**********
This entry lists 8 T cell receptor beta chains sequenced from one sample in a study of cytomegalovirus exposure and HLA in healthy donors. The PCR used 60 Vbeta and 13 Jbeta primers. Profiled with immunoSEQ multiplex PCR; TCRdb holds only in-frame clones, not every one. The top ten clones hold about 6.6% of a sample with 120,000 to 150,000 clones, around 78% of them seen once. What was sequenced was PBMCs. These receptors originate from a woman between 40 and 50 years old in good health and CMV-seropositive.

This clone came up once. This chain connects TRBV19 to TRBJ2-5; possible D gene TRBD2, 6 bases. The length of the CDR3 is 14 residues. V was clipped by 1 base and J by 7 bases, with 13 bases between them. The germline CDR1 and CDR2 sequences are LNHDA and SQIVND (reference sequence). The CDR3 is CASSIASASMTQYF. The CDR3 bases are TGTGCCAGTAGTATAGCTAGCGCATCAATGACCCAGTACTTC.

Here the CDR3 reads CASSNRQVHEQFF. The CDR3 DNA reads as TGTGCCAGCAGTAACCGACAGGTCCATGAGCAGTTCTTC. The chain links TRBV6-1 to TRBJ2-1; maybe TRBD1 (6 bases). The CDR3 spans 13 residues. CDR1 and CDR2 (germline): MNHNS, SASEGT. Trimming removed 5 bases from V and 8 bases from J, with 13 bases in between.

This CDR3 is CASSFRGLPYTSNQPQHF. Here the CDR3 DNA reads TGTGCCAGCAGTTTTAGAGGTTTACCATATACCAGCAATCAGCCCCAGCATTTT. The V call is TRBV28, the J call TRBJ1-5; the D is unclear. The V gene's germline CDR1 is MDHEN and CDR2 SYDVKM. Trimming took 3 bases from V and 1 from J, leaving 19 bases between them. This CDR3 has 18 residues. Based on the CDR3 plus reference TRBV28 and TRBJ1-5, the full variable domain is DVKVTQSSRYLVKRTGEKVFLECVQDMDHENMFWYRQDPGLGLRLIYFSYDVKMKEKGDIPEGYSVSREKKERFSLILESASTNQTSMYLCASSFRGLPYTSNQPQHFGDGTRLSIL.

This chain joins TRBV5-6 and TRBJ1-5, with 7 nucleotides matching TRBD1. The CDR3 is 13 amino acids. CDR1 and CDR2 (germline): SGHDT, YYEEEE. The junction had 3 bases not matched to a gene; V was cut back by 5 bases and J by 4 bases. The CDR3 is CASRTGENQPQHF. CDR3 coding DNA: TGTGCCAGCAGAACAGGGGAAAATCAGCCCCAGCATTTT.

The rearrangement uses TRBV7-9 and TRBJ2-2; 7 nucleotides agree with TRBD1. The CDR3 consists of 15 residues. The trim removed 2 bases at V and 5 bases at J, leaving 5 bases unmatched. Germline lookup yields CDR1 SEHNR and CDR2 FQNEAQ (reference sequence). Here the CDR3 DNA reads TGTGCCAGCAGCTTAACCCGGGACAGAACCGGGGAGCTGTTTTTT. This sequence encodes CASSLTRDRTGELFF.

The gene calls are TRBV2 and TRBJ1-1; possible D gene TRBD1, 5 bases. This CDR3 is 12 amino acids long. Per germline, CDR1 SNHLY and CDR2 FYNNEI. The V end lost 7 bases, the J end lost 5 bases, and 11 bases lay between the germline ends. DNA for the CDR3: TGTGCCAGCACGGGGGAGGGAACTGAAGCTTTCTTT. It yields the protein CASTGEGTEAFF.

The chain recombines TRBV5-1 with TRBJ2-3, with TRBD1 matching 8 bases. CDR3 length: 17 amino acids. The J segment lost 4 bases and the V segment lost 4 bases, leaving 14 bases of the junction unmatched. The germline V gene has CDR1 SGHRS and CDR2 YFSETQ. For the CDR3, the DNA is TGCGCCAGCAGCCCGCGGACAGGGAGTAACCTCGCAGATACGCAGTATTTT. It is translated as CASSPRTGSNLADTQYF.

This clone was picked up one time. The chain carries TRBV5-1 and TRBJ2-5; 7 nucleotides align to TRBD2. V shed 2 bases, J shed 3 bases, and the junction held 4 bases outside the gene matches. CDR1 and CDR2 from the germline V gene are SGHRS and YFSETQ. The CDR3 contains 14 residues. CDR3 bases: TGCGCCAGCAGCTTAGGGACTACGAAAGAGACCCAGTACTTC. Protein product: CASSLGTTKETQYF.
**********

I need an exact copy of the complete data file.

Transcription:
This entry lists 8 T cell receptor beta chains sequenced from one sample in a study of cytomegalovirus exposure and HLA in healthy donors. The PCR used 60 Vbeta and 13 Jbeta primers. Profiled with immunoSEQ multiplex PCR; TCRdb holds only in-frame clones, not every one. The top ten clones hold about 6.6% of a sample with 120,000 to 150,000 clones, around 78% of them seen once. What was sequenced was PBMCs. These receptors originate from a woman between 40 and 50 years old in good health and CMV-seropositive.

This clone came up once. This chain connects TRBV19 to TRBJ2-5; possible D gene TRBD2, 6 bases. The length of the CDR3 is 14 residues. V was clipped by 1 base and J by 7 bases, with 13 bases between them. The germline CDR1 and CDR2 sequences are LNHDA and SQIVND (reference sequence). The CDR3 is CASSIASASMTQYF. The CDR3 bases are TGTGCCAGTAGTATAGCTAGCGCATCAATGACCCAGTACTTC.

Here the CDR3 reads CASSNRQVHEQFF. The CDR3 DNA reads as TGTGCCAGCAGTAACCGACAGGTCCATGAGCAGTTCTTC. The chain links TRBV6-1 to TRBJ2-1; maybe TRBD1 (6 bases). The CDR3 spans 13 residues. CDR1 and CDR2 (germline): MNHNS, SASEGT. Trimming removed 5 bases from V and 8 bases from J, with 13 bases in between.

This CDR3 is CASSFRGLPYTSNQPQHF. Here the CDR3 DNA reads TGTGCCAGCAGTTTTAGAGGTTTACCATATACCAGCAATCAGCCCCAGCATTTT. The V call is TRBV28, the J call TRBJ1-5; the D is unclear. The V gene's germline CDR1 is MDHEN and CDR2 SYDVKM. Trimming took 3 bases from V and 1 from J, leaving 19 bases between them. This CDR3 has 18 residues. Based on the CDR3 plus reference TRBV28 and TRBJ1-5, the full variable domain is DVKVTQSSRYLVKRTGEKVFLECVQDMDHENMFWYRQDPGLGLRLIYFSYDVKMKEKGDIPEGYSVSREKKERFSLILESASTNQTSMYLCASSFRGLPYTSNQPQHFGDGTRLSIL.

This chain joins TRBV5-6 and TRBJ1-5, with 7 nucleotides matching TRBD1. The CDR3 is 13 amino acids. CDR1 and CDR2 (germline): SGHDT, YYEEEE. The junction had 3 bases not matched to a gene; V was cut back by 5 bases and J by 4 bases. The CDR3 is CASRTGENQPQHF. CDR3 coding DNA: TGTGCCAGCAGAACAGGGGAAAATCAGCCCCAGCATTTT.

The rearrangement uses TRBV7-9 and TRBJ2-2; 7 nucleotides agree with TRBD1. The CDR3 consists of 15 residues. The trim removed 2 bases at V and 5 bases at J, leaving 5 bases unmatched. Germline lookup yields CDR1 SEHNR and CDR2 FQNEAQ (reference sequence). Here the CDR3 DNA reads TGTGCCAGCAGCTTAACCCGGGACAGAACCGGGGAGCTGTTTTTT. This sequence encodes CASSLTRDRTGELFF.

The gene calls are TRBV2 and TRBJ1-1; possible D gene TRBD1, 5 bases. This CDR3 is 12 amino acids long. Per germline, CDR1 SNHLY and CDR2 FYNNEI. The V end lost 7 bases, the J end lost 5 bases, and 11 bases lay between the germline ends. DNA for the CDR3: TGTGCCAGCACGGGGGAGGGAACTGAAGCTTTCTTT. It yields the protein CASTGEGTEAFF.

The chain recombines TRBV5-1 with TRBJ2-3, with TRBD1 matching 8 bases. CDR3 length: 17 amino acids. The J segment lost 4 bases and the V segment lost 4 bases, leaving 14 bases of the junction unmatched. The germline V gene has CDR1 SGHRS and CDR2 YFSETQ. For the CDR3, the DNA is TGCGCCAGCAGCCCGCGGACAGGGAGTAACCTCGCAGATACGCAGTATTTT. It is translated as CASSPRTGSNLADTQYF.

This clone was picked up one time. The chain carries TRBV5-1 and TRBJ2-5; 7 nucleotides align to TRBD2. V shed 2 bases, J shed 3 bases, and the junction held 4 bases outside the gene matches. CDR1 and CDR2 from the germline V gene are SGHRS and YFSETQ. The CDR3 contains 14 residues. CDR3 bases: TGCGCCAGCAGCTTAGGGACTACGAAAGAGACCCAGTACTTC. Protein product: CASSLGTTKETQYF.